Ms. Fearey also announced that several neighborhood revitalization plans have been adopted by the Metropolitan Area Planning Commission and the city council and are now officially part of the City and County Comprehensive Plan. Here is the list of all the various neighborhood plans; below, I've linked directly to the plans for the neighborhoods I live in or near or pass through on my commute route:

Delano Neighborhood Revitalization Plan

Midtown Neighborhood Plan

South Central

21st Street North Corridor Revitalization Plan

As I hinted at the beginning of this post, there's nothing in these plans that speaks specifically to bike-friendliness as part of their respective sections on improvements in infrastructure. The Delano District's plan does mention converting a railbanked easement into a combination bike/pedestrian path and greenbelt space. But, as I also said at the beginning, it may very well be that bike-friendliness is already included in these plans as part of larger, city-wide objectives and so isn't explicitly mentioned--at least, not in those sections I looked at today. But I don't know for sure. As time permits, I'll be sending out some e-mails to see what I can find out. Also as time permits, I would like to dig into these plans more deeply--especially the Delano plan: it differs from the others I've linked to because it operates from the proposition that it is less a neighborhood than a community, part of but, in its essence, distinct from Wichita. I'm very much in agreement with that sentiment, as I've stated before; what I'll be looking for and posting on will be how the Delano District plan proposes to develop and enhance its sense as a community unto itself.
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An addendum now: Back in July, you may remember, I posted a link to a WAMPO survey asking people to rank transportation priorities. If you're curious, here are the survey results.

5 comments:

Cordelia said...

Apropos of nothing, really, but all of this focus on Wichita, I was reminded of the article in the NYTimes yesterday, on Iceland, which is apparently on the brink of bankruptcy. The relevance ? This comparison: "Iceland is uniquely exposed to the global economy. Although it has a population of about 300,000 people ---smaller than that of Wichita, Kan.,..." I understand that biking's no picnic in Iceland, either ! Apropos of the post where I am actually mentioned, I have to see if the frame and brakes on the old Schwinn will be compatible with the ExtraCycle, but I am sorely tempted to get one, one way or the other.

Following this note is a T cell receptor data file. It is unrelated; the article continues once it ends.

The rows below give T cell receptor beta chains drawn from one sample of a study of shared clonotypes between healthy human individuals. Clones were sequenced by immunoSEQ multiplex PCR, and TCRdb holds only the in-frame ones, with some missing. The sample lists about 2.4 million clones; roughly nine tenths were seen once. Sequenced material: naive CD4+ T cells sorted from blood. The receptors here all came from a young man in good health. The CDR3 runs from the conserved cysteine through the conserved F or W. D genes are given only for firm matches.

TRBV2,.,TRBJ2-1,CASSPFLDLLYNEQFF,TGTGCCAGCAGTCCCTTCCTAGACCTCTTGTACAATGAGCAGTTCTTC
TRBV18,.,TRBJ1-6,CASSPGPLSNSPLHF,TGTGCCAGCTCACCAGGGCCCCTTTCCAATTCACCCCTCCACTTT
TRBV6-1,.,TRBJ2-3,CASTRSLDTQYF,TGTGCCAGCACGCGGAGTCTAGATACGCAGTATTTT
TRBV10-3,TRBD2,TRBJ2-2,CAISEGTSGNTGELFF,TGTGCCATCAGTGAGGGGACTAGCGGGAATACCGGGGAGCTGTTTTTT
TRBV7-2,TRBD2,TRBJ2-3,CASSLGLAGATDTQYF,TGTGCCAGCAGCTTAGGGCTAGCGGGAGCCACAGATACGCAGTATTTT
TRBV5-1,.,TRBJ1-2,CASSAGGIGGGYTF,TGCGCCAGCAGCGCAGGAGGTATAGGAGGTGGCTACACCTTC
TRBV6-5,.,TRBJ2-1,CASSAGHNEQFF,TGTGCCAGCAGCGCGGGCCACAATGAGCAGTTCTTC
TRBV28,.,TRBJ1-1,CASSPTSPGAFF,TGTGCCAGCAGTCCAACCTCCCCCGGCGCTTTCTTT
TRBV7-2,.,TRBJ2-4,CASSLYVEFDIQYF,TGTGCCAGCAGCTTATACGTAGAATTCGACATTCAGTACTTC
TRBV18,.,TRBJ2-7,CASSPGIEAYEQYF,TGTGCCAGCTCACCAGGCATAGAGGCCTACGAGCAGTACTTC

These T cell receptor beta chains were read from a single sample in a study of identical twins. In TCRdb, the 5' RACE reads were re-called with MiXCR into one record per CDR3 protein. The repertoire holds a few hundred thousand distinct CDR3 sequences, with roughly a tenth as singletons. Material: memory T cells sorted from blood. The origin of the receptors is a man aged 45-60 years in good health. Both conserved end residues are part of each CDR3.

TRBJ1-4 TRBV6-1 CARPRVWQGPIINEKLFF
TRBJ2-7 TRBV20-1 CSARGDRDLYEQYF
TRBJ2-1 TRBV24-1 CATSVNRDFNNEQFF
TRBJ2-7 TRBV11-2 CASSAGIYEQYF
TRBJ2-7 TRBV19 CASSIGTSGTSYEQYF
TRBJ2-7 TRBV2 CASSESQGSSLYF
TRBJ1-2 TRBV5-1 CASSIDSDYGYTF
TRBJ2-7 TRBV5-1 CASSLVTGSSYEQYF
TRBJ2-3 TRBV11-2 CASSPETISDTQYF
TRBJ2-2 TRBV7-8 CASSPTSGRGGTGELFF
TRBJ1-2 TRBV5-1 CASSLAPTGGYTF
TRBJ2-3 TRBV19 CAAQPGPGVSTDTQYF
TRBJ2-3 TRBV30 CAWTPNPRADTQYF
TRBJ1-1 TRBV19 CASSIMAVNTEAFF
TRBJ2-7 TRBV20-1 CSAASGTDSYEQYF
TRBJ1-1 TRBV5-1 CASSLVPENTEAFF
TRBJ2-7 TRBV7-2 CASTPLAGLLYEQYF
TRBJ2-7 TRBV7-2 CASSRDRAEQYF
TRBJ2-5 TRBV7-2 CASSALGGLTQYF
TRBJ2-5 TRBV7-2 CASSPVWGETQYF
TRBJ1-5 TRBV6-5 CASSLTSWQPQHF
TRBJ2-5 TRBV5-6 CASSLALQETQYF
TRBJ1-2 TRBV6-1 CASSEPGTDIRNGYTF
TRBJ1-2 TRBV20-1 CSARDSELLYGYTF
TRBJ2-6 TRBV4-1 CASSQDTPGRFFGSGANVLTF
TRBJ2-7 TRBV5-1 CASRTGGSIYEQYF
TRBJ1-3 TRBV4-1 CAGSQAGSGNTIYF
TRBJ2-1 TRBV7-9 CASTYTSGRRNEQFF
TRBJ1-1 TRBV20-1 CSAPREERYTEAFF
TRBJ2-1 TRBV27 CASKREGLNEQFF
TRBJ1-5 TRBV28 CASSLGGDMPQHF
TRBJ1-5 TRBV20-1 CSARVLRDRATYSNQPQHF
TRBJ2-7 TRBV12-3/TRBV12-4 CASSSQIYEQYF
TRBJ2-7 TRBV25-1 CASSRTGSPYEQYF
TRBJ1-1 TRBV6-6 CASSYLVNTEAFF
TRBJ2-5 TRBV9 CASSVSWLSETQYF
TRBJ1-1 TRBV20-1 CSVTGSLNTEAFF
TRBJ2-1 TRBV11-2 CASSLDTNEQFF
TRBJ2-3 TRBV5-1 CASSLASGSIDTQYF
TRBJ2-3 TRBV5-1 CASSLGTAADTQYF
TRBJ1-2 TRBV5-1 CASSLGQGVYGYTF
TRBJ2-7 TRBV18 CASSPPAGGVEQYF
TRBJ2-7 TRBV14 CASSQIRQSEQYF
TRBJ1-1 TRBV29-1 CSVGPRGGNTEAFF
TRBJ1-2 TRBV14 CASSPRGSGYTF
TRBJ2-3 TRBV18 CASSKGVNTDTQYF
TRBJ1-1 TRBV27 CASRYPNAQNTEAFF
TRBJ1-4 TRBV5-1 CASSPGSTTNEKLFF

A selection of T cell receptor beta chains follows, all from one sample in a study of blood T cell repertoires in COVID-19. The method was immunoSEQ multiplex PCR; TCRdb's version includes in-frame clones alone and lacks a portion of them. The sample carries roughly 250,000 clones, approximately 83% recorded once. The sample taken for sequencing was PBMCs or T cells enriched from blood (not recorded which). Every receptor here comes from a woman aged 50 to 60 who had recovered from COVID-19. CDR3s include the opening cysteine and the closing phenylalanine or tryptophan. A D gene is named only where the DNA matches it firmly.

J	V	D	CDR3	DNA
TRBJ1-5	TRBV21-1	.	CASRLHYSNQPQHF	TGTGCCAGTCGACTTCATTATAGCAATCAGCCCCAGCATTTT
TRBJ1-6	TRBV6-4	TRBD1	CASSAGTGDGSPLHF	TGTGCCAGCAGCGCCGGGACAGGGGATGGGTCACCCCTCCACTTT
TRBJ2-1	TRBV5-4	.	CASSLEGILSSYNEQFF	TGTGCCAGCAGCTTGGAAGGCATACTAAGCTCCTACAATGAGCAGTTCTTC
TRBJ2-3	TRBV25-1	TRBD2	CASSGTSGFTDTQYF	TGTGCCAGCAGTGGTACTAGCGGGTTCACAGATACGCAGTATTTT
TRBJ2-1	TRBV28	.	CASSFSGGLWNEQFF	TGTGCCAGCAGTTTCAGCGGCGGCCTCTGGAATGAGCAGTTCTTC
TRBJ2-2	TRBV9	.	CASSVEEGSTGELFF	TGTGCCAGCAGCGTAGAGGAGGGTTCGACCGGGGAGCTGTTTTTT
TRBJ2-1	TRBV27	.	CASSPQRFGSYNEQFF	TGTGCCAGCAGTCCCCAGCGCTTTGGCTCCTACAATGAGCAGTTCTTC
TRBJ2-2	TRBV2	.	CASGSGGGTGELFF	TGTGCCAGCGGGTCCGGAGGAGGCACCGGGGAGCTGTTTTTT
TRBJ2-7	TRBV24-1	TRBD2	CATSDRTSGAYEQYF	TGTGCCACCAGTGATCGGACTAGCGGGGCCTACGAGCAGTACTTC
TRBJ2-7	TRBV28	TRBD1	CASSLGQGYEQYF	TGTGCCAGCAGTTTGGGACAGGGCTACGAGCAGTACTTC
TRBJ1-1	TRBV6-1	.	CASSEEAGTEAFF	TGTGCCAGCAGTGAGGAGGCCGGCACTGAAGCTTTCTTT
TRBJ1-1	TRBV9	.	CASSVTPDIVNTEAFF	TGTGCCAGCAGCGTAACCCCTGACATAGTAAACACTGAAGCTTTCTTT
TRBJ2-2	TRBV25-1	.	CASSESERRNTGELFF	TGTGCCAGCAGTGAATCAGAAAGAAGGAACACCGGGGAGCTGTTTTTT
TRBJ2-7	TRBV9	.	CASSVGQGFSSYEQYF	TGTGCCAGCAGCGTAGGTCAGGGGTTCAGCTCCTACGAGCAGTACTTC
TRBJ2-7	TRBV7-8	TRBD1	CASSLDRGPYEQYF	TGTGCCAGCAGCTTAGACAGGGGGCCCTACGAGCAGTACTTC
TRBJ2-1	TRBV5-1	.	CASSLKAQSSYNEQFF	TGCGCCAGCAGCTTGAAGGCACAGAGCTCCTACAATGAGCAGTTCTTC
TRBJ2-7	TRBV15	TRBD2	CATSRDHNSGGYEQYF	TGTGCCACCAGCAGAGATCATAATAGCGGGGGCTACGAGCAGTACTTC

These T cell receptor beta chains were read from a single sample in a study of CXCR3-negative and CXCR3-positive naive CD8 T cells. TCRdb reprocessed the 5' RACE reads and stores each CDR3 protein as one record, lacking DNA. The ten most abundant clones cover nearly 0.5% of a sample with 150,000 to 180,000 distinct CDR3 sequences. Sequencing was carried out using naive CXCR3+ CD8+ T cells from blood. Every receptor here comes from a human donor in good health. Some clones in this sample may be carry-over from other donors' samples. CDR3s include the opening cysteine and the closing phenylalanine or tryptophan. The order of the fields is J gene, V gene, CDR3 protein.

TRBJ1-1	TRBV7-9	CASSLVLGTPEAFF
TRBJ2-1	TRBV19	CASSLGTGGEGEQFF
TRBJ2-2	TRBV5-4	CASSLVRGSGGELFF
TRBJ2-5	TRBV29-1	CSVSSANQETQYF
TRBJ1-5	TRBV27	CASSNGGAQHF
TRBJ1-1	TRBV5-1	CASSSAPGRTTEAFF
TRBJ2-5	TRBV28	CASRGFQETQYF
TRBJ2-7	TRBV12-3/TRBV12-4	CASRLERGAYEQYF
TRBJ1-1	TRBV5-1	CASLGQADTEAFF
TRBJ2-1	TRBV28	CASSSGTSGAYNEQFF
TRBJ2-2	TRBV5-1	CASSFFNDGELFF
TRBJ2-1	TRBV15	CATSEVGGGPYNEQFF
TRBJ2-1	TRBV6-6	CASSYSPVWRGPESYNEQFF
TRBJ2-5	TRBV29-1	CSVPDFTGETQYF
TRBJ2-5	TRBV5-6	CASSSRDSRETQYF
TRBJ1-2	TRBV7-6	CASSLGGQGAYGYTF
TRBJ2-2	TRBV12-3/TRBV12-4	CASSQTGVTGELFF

John B. said...

Thanks for dropping by and commenting, Cordelia. Your mentioning Wichita's population allows me yet another chance to mention that the city really should consider bike-friendly changes to its infrastructure now, while the city is still small and compact. But also as I've said in the past, the plans to do these things already exist; what's lacking, at least for now, is the political will and the money to go with it.

Bryan G said...

Hello John, Actually there is a exit from the bike path right into Watson Park. It is on the northwest end of the park. Right there where the parking lot ends and the horse pen is. There is a gate there and it is shut and locked when the park is closed. I live so close to Watson park I often cut through there when on my way to or from home.

John B. said...

Bryan,
Thanks for that; I'll be sure to look for it next time I'm there. Given the size of the park, though, it seems like they could provide another path at the southern end, too--that day I went, I picked my way through a gravel road behind that apartment complex there; that would be easily convertible into a path.

Anonymous said...

You might want to check with the City. I think they are planning bike lanes along Mt. Vernon. It would extend from the Ark River and run east to about I-135 (or some where around there).